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How can i calculate the exact amount of heat absorbed by a black paint

  1. Jul 8, 2011 #1
    Hi.
    Knowing the LRV, heat source and all other relevant details, how can we deduce the exact temp rise with black colour (or any other colour for that matter)??
     
  2. jcsd
  3. Jul 9, 2011 #2
    What are your thoughts on the problem?
     
  4. Jul 10, 2011 #3
    i think just like we do for metals, if we know the heat absorption coefficient, then it can be done.
    But unfortunately i cant find anything named "heat absorption coefficient" for black colour.
    Is there any equivalent?
     
  5. Jul 10, 2011 #4
    If the body is painted black then you can get approximate answers by treating it as a black body(perfect absorber/radiator).For other colours you can refer to the heat absorption coefficient(emissivity)but I doubt if you can get perfect data because different paints,even those that might look the same,have different characteristics.To add to the complications some paints have spectral emissivities that are are temperature dependant.
    It seems that you are tackling a problem that can very complicated.Radiation is not the only method of heat transfer since you also have convection and conduction and possibly evaporation/condensation.There are so many variables.
    If you gave more details about what exactly it is you are trying to do people here might be able to give you more advice.Am I right in guessing that you are starting a project with an emphasis on practical work which is about comparing the radiation/absorption characteristics of different surfaces?
     
  6. Jul 10, 2011 #5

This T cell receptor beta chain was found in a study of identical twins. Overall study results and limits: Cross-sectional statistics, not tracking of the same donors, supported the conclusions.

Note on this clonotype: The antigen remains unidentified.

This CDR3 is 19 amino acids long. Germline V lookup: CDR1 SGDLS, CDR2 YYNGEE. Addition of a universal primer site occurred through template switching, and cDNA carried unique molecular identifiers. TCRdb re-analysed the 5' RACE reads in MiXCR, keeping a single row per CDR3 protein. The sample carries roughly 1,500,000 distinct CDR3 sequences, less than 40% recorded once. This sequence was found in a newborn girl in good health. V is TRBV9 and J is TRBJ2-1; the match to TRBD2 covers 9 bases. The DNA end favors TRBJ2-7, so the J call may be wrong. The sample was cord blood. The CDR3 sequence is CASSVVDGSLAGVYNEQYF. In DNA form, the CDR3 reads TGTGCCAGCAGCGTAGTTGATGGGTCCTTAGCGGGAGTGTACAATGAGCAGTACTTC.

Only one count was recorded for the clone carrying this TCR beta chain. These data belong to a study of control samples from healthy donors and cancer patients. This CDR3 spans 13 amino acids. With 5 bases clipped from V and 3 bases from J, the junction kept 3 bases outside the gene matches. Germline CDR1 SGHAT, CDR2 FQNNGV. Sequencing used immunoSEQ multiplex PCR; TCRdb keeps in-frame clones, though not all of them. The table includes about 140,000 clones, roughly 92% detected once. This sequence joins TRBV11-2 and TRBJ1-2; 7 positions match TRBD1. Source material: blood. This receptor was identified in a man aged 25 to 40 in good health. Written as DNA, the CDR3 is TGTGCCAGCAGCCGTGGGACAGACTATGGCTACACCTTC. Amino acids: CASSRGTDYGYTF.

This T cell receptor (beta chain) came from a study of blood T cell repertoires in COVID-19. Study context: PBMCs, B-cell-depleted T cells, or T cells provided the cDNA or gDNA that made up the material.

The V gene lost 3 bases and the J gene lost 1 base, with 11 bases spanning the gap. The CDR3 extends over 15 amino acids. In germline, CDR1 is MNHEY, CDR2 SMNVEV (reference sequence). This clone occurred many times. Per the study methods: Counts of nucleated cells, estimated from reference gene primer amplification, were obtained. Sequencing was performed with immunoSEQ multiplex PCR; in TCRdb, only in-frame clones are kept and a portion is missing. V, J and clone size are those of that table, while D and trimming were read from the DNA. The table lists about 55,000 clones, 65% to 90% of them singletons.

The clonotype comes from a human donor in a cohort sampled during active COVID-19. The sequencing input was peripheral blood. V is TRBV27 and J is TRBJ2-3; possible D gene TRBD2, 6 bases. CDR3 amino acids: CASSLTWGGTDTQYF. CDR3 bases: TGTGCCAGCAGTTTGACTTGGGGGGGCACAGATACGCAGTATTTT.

Hi.
    My work is very close to comparing the radiation/absorption characteristics of metal plate painted with different colours.
    So, if there is a steel plate painted black, can i take the rise in temperature of paint to be the final temperature of the steel plate. (Assuming that the paint passes all of its heat to the parent metal.)

    Tackling individual paint or steel plate if fine, but does the same hold true when you are talking about a steel plate painted black?
     
  7. Jul 11, 2011 #6
    I think this is such a difficult problem to deal with theoretically because there are so many variables just one other being connected with the thermal conductivity of the paint.I think that if the paint is thin enough,and if all the surroundings have the same temperature,and if the plate is painted on all surfaces then it is fairly reasonable to assume that the plate will come to thermal equilibrium with the paint surface.
    Try googling heat transfer coefficient and cooling zone.com
     
  8. Jul 11, 2011 #7

    turbo

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    Gold Member

    There are some very tricky variables! Many years ago, 3M was making a "Solar-Absorbent" coating that was super-black. My observing partner and I managed to cadge a supply of that material from an engineer at 3M so we could coat all the interior surfaces of our telescopes, adapters, eyepieces, etc with it. We couldn't legally buy it because the solvents were carcinogenic, but we managed to arrange to get an "engineering sample".

    That stuff is WAY blacker and more absorbent than conventional paints.
     
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